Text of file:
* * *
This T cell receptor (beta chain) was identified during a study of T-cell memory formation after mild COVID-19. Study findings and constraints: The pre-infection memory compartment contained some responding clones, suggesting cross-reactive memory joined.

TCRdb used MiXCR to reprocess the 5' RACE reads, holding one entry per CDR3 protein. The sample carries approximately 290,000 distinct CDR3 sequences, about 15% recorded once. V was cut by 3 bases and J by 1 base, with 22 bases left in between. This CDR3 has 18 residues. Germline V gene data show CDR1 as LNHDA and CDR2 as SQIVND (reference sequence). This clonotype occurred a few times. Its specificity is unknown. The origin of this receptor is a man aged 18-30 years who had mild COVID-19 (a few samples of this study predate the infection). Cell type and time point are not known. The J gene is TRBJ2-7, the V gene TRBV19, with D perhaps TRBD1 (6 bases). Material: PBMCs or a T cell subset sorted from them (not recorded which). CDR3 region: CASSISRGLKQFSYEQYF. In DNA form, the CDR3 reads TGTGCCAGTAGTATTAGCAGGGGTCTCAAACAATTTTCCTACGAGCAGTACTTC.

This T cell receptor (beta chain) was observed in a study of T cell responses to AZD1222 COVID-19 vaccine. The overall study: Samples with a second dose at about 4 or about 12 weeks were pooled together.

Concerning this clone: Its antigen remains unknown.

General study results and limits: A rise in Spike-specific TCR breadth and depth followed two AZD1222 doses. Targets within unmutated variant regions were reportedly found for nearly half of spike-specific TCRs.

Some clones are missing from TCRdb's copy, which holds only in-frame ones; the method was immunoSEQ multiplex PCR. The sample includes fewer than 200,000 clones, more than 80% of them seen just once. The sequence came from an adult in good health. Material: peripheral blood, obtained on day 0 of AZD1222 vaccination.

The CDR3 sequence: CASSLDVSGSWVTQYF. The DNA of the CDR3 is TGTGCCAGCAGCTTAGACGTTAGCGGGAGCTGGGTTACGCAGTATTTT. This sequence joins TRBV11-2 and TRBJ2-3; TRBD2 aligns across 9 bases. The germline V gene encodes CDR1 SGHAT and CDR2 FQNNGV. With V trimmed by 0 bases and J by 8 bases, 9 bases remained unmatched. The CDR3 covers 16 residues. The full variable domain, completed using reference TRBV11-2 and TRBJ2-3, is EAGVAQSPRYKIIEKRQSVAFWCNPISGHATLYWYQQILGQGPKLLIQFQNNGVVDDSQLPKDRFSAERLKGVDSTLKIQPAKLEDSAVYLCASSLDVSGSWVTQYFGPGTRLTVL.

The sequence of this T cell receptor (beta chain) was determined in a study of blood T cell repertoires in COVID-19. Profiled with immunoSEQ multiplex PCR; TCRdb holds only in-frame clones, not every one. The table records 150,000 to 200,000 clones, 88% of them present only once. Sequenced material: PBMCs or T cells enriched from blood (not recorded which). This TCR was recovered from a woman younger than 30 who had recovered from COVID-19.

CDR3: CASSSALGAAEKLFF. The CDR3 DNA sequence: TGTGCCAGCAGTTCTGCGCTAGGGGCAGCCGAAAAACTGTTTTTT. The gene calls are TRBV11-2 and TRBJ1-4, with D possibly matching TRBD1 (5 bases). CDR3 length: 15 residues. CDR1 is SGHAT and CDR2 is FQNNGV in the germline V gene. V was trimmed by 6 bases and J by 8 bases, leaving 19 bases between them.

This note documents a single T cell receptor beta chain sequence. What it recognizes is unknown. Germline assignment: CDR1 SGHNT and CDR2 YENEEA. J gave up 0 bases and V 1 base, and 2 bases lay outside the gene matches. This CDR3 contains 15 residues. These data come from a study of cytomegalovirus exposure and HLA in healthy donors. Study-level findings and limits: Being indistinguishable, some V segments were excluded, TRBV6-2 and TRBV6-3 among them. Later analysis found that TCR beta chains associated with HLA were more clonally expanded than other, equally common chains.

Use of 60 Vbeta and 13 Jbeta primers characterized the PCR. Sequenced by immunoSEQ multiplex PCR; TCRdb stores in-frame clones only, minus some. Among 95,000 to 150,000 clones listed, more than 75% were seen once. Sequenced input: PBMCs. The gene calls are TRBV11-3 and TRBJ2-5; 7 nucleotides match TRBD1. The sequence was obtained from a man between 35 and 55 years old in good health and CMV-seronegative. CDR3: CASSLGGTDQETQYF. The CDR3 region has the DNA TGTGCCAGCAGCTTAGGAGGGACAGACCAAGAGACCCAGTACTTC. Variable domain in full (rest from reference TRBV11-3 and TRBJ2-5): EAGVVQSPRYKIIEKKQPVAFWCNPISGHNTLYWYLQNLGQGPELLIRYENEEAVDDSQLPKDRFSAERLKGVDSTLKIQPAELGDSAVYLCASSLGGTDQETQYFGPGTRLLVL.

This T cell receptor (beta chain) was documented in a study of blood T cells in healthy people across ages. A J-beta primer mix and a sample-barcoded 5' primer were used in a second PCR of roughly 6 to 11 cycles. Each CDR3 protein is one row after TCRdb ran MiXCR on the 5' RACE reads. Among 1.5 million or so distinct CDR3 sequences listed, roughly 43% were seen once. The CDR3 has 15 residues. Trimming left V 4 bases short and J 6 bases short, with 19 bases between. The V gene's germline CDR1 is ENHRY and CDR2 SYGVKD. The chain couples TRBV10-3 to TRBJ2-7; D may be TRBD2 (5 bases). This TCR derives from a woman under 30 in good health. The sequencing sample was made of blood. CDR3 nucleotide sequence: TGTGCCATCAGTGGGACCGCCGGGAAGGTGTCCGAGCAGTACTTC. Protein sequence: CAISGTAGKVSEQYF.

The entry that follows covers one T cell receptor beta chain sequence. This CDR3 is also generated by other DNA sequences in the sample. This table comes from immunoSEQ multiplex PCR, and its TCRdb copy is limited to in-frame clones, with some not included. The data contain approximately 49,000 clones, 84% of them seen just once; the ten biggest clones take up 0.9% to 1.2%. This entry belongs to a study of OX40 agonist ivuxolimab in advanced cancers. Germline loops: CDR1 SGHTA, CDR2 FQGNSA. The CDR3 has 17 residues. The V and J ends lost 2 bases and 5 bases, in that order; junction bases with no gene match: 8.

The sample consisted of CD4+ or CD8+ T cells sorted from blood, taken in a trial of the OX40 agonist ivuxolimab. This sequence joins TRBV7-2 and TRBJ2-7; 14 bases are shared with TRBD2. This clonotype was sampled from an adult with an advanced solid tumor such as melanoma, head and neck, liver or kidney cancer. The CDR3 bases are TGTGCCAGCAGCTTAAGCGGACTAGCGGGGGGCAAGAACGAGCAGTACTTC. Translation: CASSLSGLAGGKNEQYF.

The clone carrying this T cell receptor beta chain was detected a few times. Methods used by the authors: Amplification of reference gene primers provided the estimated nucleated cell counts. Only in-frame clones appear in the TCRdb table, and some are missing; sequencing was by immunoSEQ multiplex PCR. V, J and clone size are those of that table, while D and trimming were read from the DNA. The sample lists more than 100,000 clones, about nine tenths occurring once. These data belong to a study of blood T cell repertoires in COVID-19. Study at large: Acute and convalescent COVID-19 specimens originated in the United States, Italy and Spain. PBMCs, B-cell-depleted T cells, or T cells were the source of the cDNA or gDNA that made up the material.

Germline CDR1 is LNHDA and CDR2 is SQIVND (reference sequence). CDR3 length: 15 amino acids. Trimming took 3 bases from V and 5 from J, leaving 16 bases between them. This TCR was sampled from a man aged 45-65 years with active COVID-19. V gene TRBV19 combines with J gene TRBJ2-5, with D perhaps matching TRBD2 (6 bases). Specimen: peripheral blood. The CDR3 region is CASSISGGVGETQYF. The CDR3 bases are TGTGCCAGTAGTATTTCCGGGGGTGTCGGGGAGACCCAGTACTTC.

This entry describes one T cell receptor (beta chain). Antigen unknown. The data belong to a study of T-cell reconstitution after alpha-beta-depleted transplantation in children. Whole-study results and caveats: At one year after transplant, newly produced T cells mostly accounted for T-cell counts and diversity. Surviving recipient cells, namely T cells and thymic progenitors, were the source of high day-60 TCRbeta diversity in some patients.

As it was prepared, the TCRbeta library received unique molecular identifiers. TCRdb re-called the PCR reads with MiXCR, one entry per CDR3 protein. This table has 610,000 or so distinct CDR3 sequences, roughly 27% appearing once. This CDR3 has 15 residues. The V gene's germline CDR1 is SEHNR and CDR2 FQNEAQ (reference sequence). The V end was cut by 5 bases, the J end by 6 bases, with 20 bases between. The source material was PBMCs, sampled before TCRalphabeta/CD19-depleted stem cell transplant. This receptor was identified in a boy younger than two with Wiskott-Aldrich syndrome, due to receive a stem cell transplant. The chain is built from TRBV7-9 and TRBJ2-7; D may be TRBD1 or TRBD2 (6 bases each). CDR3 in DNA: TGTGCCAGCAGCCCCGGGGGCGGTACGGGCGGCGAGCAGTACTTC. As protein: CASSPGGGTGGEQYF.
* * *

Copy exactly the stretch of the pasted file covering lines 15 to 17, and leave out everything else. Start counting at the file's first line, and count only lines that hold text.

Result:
The clone carrying this T cell receptor beta chain was detected a few times. Methods used by the authors: Amplification of reference gene primers provided the estimated nucleated cell counts. Only in-frame clones appear in the TCRdb table, and some are missing; sequencing was by immunoSEQ multiplex PCR. V, J and clone size are those of that table, while D and trimming were read from the DNA. The sample lists more than 100,000 clones, about nine tenths occurring once. These data belong to a study of blood T cell repertoires in COVID-19. Study at large: Acute and convalescent COVID-19 specimens originated in the United States, Italy and Spain. PBMCs, B-cell-depleted T cells, or T cells were the source of the cDNA or gDNA that made up the material.

Germline CDR1 is LNHDA and CDR2 is SQIVND (reference sequence). CDR3 length: 15 amino acids. Trimming took 3 bases from V and 5 from J, leaving 16 bases between them. This TCR was sampled from a man aged 45-65 years with active COVID-19. V gene TRBV19 combines with J gene TRBJ2-5, with D perhaps matching TRBD2 (6 bases). Specimen: peripheral blood. The CDR3 region is CASSISGGVGETQYF. The CDR3 bases are TGTGCCAGTAGTATTTCCGGGGGTGTCGGGGAGACCCAGTACTTC.

This entry describes one T cell receptor (beta chain). Antigen unknown. The data belong to a study of T-cell reconstitution after alpha-beta-depleted transplantation in children. Whole-study results and caveats: At one year after transplant, newly produced T cells mostly accounted for T-cell counts and diversity. Surviving recipient cells, namely T cells and thymic progenitors, were the source of high day-60 TCRbeta diversity in some patients.